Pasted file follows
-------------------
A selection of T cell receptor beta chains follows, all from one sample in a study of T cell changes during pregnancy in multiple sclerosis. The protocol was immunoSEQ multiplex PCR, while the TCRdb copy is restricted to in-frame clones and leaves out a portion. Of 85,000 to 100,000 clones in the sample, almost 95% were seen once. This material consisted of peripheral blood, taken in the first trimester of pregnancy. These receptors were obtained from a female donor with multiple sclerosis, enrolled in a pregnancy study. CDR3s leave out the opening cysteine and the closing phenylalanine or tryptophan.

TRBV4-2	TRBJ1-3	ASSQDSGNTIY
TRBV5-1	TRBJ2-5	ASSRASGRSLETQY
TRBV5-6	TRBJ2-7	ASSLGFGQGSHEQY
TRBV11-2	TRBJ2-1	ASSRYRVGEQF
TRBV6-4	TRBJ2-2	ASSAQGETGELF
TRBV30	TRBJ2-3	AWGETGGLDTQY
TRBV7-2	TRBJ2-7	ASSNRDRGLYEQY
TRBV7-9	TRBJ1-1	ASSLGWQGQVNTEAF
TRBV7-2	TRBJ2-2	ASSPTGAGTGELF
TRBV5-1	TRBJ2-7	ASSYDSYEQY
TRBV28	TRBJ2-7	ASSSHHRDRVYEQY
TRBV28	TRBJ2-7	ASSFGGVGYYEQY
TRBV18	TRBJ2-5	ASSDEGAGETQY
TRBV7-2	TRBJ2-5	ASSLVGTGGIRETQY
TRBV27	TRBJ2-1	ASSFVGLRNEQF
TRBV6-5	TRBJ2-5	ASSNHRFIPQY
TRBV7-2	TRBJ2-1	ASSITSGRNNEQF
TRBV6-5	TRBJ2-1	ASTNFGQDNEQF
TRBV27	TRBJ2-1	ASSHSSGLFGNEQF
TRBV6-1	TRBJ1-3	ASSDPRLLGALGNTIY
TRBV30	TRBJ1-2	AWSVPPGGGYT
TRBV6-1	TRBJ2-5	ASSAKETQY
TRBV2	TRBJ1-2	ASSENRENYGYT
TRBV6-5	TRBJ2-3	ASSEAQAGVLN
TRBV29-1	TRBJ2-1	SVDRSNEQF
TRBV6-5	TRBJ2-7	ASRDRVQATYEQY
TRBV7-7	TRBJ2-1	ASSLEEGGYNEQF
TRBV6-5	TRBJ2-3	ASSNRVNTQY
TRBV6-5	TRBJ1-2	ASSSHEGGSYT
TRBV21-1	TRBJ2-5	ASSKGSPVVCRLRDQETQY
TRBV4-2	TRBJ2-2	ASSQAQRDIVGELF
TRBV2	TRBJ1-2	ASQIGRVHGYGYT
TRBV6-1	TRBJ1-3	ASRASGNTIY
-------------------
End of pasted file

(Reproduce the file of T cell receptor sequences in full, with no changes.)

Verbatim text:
A selection of T cell receptor beta chains follows, all from one sample in a study of T cell changes during pregnancy in multiple sclerosis. The protocol was immunoSEQ multiplex PCR, while the TCRdb copy is restricted to in-frame clones and leaves out a portion. Of 85,000 to 100,000 clones in the sample, almost 95% were seen once. This material consisted of peripheral blood, taken in the first trimester of pregnancy. These receptors were obtained from a female donor with multiple sclerosis, enrolled in a pregnancy study. CDR3s leave out the opening cysteine and the closing phenylalanine or tryptophan.

TRBV4-2	TRBJ1-3	ASSQDSGNTIY
TRBV5-1	TRBJ2-5	ASSRASGRSLETQY
TRBV5-6	TRBJ2-7	ASSLGFGQGSHEQY
TRBV11-2	TRBJ2-1	ASSRYRVGEQF
TRBV6-4	TRBJ2-2	ASSAQGETGELF
TRBV30	TRBJ2-3	AWGETGGLDTQY
TRBV7-2	TRBJ2-7	ASSNRDRGLYEQY
TRBV7-9	TRBJ1-1	ASSLGWQGQVNTEAF
TRBV7-2	TRBJ2-2	ASSPTGAGTGELF
TRBV5-1	TRBJ2-7	ASSYDSYEQY
TRBV28	TRBJ2-7	ASSSHHRDRVYEQY
TRBV28	TRBJ2-7	ASSFGGVGYYEQY
TRBV18	TRBJ2-5	ASSDEGAGETQY
TRBV7-2	TRBJ2-5	ASSLVGTGGIRETQY
TRBV27	TRBJ2-1	ASSFVGLRNEQF
TRBV6-5	TRBJ2-5	ASSNHRFIPQY
TRBV7-2	TRBJ2-1	ASSITSGRNNEQF
TRBV6-5	TRBJ2-1	ASTNFGQDNEQF
TRBV27	TRBJ2-1	ASSHSSGLFGNEQF
TRBV6-1	TRBJ1-3	ASSDPRLLGALGNTIY
TRBV30	TRBJ1-2	AWSVPPGGGYT
TRBV6-1	TRBJ2-5	ASSAKETQY
TRBV2	TRBJ1-2	ASSENRENYGYT
TRBV6-5	TRBJ2-3	ASSEAQAGVLN
TRBV29-1	TRBJ2-1	SVDRSNEQF
TRBV6-5	TRBJ2-7	ASRDRVQATYEQY
TRBV7-7	TRBJ2-1	ASSLEEGGYNEQF
TRBV6-5	TRBJ2-3	ASSNRVNTQY
TRBV6-5	TRBJ1-2	ASSSHEGGSYT
TRBV21-1	TRBJ2-5	ASSKGSPVVCRLRDQETQY
TRBV4-2	TRBJ2-2	ASSQAQRDIVGELF
TRBV2	TRBJ1-2	ASQIGRVHGYGYT
TRBV6-1	TRBJ1-3	ASRASGNTIY